With fall semester starting and students getting back into the swing of things, it is once again that time of year when recruiters, job fairs and workshops will start popping up all over campus. I know it seems like it's WAY too early to start thinking about what you're going to be doing next summer, but within the next few months companies will already be looking to fill their summer internship programs. Applying for internships can seem intimidating, but choosing to find an internship before my senior year is one of the best decisions I've made in my college career and I strongly recommend it to all college students.
If you're nervous about finding an internship for next summer you need not fear because I've compiled a list of tips that helped me to find an internship that I absolutely loved!
1. Attend a resume or interviewing workshop.
I know these seem like a pain to go to and they can be rather boring, but take it from someone who was required to attend quite a few and discovered that they were actually really helpful when it came time to look for an internship! They'll provide you with general information, examples and sometimes even feedback on your resume or interview skills. If you're not sure where to find one of these, check out your school's career center!
2. Edit your resume.
Make sure your resume is up to date and accurately reflects your skills and abilities. As a college student, your resume should be kept to one page, so make sure you're only including the most important points that are relevant to the job you're applying for. I also recommend having someone else look over your resume whether it's someone at the career center, a professor or a friend.
3. Start applying early.
I know school just started and it seems like next summer is ages away, but it's good to start looking for and applying to internships now. Many companies start recruitment for their internship programs in the early fall months and want to fill them as soon as possible. This also ensures that you won't be scrambling at the last minute and wind up not being able to find the right internship for you.
4. And keep applying.
I started applying for internships in September and didn't accept an offer until April. It may seem like a lot of work, but the more internships you apply to the better chance you'll have at finding the perfect one for you.
5. Go to your school's career fair.
For those of you who are introverts, I know the thought of this might be terrifying. I was a little nervous before my first career fair, too, but remember that the recruiters want you to like them and their company just as much as you want them to like you. Although I didn't instantly receive a job offer, it was great practice talking to recruiters and it boosted my confidence. (And you never know, it could be the only thing standing between you and your dream job!)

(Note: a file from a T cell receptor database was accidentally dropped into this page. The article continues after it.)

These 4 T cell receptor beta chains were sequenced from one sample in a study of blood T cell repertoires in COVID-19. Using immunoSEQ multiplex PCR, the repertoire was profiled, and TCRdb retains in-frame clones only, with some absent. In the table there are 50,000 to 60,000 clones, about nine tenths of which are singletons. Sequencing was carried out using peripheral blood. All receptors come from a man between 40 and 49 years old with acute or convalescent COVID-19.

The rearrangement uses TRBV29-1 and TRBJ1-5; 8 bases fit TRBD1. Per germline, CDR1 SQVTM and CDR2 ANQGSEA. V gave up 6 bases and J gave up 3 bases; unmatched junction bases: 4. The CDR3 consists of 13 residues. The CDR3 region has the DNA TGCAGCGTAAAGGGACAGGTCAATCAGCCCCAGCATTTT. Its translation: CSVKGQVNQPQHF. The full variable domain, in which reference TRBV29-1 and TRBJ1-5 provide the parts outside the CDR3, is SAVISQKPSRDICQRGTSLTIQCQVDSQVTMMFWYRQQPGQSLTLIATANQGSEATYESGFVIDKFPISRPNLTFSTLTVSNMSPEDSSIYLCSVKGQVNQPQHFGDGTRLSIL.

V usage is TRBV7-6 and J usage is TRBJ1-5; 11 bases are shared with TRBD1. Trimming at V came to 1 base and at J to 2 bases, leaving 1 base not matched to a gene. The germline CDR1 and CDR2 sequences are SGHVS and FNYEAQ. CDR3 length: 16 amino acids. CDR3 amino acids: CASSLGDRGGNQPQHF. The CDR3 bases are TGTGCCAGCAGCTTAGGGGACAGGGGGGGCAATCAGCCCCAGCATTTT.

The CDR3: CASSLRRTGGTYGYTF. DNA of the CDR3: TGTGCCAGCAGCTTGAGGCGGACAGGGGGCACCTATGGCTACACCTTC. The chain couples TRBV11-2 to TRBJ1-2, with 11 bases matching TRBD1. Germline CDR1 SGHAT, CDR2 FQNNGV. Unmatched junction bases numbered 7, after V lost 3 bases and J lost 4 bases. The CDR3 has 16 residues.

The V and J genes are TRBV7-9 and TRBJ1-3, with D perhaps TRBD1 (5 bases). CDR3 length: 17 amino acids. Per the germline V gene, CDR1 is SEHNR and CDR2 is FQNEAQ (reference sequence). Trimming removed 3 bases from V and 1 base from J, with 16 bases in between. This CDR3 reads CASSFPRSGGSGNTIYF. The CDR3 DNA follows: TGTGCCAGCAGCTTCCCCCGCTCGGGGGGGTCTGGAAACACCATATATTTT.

6. Don't get discouraged easily.
Chances are, you're not going to get the first job you interview for. It took me months of applying and interviews with about seven companies to find my internship. Getting turned down for an internship doesn't mean you're not qualified or that you wouldn't succeed, it just means that you weren't the absolute best person for the position. Keep applying, keep interviewing and remember that the right job for you is out there.
7. Don't panic if your friends find internships earlier than you.
Going off of my previous point, some of your friends may find internships months earlier than you, and this isn't a reason to panic or something you should get discouraged about. While some programs prefer to fill their spots as early as possible, others may not even post the position until the winter or spring. This doesn't mean that all the "good" internships will be filled in the fall, so just take a deep breath and remember that there are still lots of positions out there.
8. Think about what's most important to you in a job.
When looking for an internship, it can be hard to know where to start, so think about what really matters to you versus what isn't so important. For me, it was the job description that mattered the most. As a marketing major, I wanted an internship that would allow me not only to get to work on real marketing projects, but also one that would allow me to see a variety of sides of marketing. However, for you it may be the location, pay, company culture or any number of other factors.
9. Keep an open mind.
Although it's important to know what you want in an internship, don't limit your choices because of it. Think about applying for positions in cities other than your hometown or in industries you may have never considered. My internship was at a company in the commercial real estate development and construction industry which was something that I knew absolutely nothing about, but it ended up being one of the best experiences of my life.
10. Remember that having an internship is a big accomplishment.
With all of the talk about finding an internship, it's easy to feel like you're behind if you haven't already had one or are having trouble finding one. The program I'm in at my school really pushes students to get internships to the point where I felt like I'd be a failure and never find a full-time job before graduation if I didn't have one. While having an internship will help to advance your career and I definitely recommend it, this is not true. An internship is an accomplishment, not a requirement, so there's no need to think you're behind in your career before you even start it if you can't find one.
Looking for an internship can be a lot of work, but it also offers a huge reward. Take a deep breath and remember that with a little dedication you can find the summer internship that's just right for you.